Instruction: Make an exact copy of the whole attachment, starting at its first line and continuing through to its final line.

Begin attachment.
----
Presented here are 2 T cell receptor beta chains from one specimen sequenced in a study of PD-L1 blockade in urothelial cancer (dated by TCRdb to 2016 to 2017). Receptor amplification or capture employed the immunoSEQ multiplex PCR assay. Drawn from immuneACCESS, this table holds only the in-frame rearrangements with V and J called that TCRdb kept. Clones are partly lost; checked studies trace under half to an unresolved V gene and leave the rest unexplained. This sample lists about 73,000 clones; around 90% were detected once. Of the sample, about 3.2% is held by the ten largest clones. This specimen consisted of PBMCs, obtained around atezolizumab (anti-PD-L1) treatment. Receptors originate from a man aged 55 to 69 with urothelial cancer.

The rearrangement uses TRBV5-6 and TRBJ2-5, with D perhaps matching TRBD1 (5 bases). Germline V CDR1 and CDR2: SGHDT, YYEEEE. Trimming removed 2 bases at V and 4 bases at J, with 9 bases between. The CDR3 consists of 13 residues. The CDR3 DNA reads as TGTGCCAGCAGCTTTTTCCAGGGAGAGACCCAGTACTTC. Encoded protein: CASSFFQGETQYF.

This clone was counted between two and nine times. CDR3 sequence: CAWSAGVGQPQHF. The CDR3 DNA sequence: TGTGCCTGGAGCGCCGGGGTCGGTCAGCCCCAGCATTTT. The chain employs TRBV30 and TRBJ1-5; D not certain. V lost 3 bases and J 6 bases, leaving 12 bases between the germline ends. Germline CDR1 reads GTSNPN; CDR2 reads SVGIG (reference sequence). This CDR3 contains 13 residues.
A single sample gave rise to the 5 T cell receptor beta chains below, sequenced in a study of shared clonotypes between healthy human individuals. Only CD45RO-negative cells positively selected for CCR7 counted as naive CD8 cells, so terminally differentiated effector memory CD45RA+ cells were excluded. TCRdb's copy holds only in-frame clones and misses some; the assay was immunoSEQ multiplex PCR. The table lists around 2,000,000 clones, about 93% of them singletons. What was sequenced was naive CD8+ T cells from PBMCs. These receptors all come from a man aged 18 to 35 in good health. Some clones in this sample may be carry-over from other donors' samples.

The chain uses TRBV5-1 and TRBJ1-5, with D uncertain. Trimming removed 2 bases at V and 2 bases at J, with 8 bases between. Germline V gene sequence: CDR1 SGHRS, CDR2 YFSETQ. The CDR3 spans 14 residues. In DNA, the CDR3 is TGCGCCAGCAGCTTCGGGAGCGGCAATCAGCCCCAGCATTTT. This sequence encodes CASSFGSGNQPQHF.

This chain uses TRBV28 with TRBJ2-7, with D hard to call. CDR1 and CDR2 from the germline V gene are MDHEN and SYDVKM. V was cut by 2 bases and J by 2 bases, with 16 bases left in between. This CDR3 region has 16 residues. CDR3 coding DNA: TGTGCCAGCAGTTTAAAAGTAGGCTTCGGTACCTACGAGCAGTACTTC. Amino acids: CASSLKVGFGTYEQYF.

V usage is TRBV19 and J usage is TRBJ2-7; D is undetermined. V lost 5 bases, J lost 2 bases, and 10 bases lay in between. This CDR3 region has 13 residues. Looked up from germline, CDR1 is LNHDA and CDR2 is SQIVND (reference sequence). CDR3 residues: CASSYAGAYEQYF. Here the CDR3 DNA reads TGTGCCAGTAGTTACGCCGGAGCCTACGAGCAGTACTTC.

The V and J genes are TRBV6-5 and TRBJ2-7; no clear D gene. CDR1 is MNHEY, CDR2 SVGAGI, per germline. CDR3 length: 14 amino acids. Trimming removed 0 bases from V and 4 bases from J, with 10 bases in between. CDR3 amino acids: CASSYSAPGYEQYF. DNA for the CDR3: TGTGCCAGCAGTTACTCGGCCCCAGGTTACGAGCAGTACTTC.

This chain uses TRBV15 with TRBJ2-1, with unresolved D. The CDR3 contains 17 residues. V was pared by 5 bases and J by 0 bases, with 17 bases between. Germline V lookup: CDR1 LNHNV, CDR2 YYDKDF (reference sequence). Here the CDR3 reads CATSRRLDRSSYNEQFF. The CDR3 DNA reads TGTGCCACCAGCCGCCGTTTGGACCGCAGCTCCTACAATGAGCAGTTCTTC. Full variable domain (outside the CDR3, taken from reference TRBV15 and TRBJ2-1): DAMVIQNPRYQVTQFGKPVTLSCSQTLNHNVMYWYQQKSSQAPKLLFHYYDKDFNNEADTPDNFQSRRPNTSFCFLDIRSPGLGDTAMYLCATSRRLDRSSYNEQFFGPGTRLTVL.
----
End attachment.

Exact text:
Presented here are 2 T cell receptor beta chains from one specimen sequenced in a study of PD-L1 blockade in urothelial cancer (dated by TCRdb to 2016 to 2017). Receptor amplification or capture employed the immunoSEQ multiplex PCR assay. Drawn from immuneACCESS, this table holds only the in-frame rearrangements with V and J called that TCRdb kept. Clones are partly lost; checked studies trace under half to an unresolved V gene and leave the rest unexplained. This sample lists about 73,000 clones; around 90% were detected once. Of the sample, about 3.2% is held by the ten largest clones. This specimen consisted of PBMCs, obtained around atezolizumab (anti-PD-L1) treatment. Receptors originate from a man aged 55 to 69 with urothelial cancer.

The rearrangement uses TRBV5-6 and TRBJ2-5, with D perhaps matching TRBD1 (5 bases). Germline V CDR1 and CDR2: SGHDT, YYEEEE. Trimming removed 2 bases at V and 4 bases at J, with 9 bases between. The CDR3 consists of 13 residues. The CDR3 DNA reads as TGTGCCAGCAGCTTTTTCCAGGGAGAGACCCAGTACTTC. Encoded protein: CASSFFQGETQYF.

This clone was counted between two and nine times. CDR3 sequence: CAWSAGVGQPQHF. The CDR3 DNA sequence: TGTGCCTGGAGCGCCGGGGTCGGTCAGCCCCAGCATTTT. The chain employs TRBV30 and TRBJ1-5; D not certain. V lost 3 bases and J 6 bases, leaving 12 bases between the germline ends. Germline CDR1 reads GTSNPN; CDR2 reads SVGIG (reference sequence). This CDR3 contains 13 residues.
A single sample gave rise to the 5 T cell receptor beta chains below, sequenced in a study of shared clonotypes between healthy human individuals. Only CD45RO-negative cells positively selected for CCR7 counted as naive CD8 cells, so terminally differentiated effector memory CD45RA+ cells were excluded. TCRdb's copy holds only in-frame clones and misses some; the assay was immunoSEQ multiplex PCR. The table lists around 2,000,000 clones, about 93% of them singletons. What was sequenced was naive CD8+ T cells from PBMCs. These receptors all come from a man aged 18 to 35 in good health. Some clones in this sample may be carry-over from other donors' samples.

The chain uses TRBV5-1 and TRBJ1-5, with D uncertain. Trimming removed 2 bases at V and 2 bases at J, with 8 bases between. Germline V gene sequence: CDR1 SGHRS, CDR2 YFSETQ. The CDR3 spans 14 residues. In DNA, the CDR3 is TGCGCCAGCAGCTTCGGGAGCGGCAATCAGCCCCAGCATTTT. This sequence encodes CASSFGSGNQPQHF.

This chain uses TRBV28 with TRBJ2-7, with D hard to call. CDR1 and CDR2 from the germline V gene are MDHEN and SYDVKM. V was cut by 2 bases and J by 2 bases, with 16 bases left in between. This CDR3 region has 16 residues. CDR3 coding DNA: TGTGCCAGCAGTTTAAAAGTAGGCTTCGGTACCTACGAGCAGTACTTC. Amino acids: CASSLKVGFGTYEQYF.

V usage is TRBV19 and J usage is TRBJ2-7; D is undetermined. V lost 5 bases, J lost 2 bases, and 10 bases lay in between. This CDR3 region has 13 residues. Looked up from germline, CDR1 is LNHDA and CDR2 is SQIVND (reference sequence). CDR3 residues: CASSYAGAYEQYF. Here the CDR3 DNA reads TGTGCCAGTAGTTACGCCGGAGCCTACGAGCAGTACTTC.

The V and J genes are TRBV6-5 and TRBJ2-7; no clear D gene. CDR1 is MNHEY, CDR2 SVGAGI, per germline. CDR3 length: 14 amino acids. Trimming removed 0 bases from V and 4 bases from J, with 10 bases in between. CDR3 amino acids: CASSYSAPGYEQYF. DNA for the CDR3: TGTGCCAGCAGTTACTCGGCCCCAGGTTACGAGCAGTACTTC.

This chain uses TRBV15 with TRBJ2-1, with unresolved D. The CDR3 contains 17 residues. V was pared by 5 bases and J by 0 bases, with 17 bases between. Germline V lookup: CDR1 LNHNV, CDR2 YYDKDF (reference sequence). Here the CDR3 reads CATSRRLDRSSYNEQFF. The CDR3 DNA reads TGTGCCACCAGCCGCCGTTTGGACCGCAGCTCCTACAATGAGCAGTTCTTC. Full variable domain (outside the CDR3, taken from reference TRBV15 and TRBJ2-1): DAMVIQNPRYQVTQFGKPVTLSCSQTLNHNVMYWYQQKSSQAPKLLFHYYDKDFNNEADTPDNFQSRRPNTSFCFLDIRSPGLGDTAMYLCATSRRLDRSSYNEQFFGPGTRLTVL.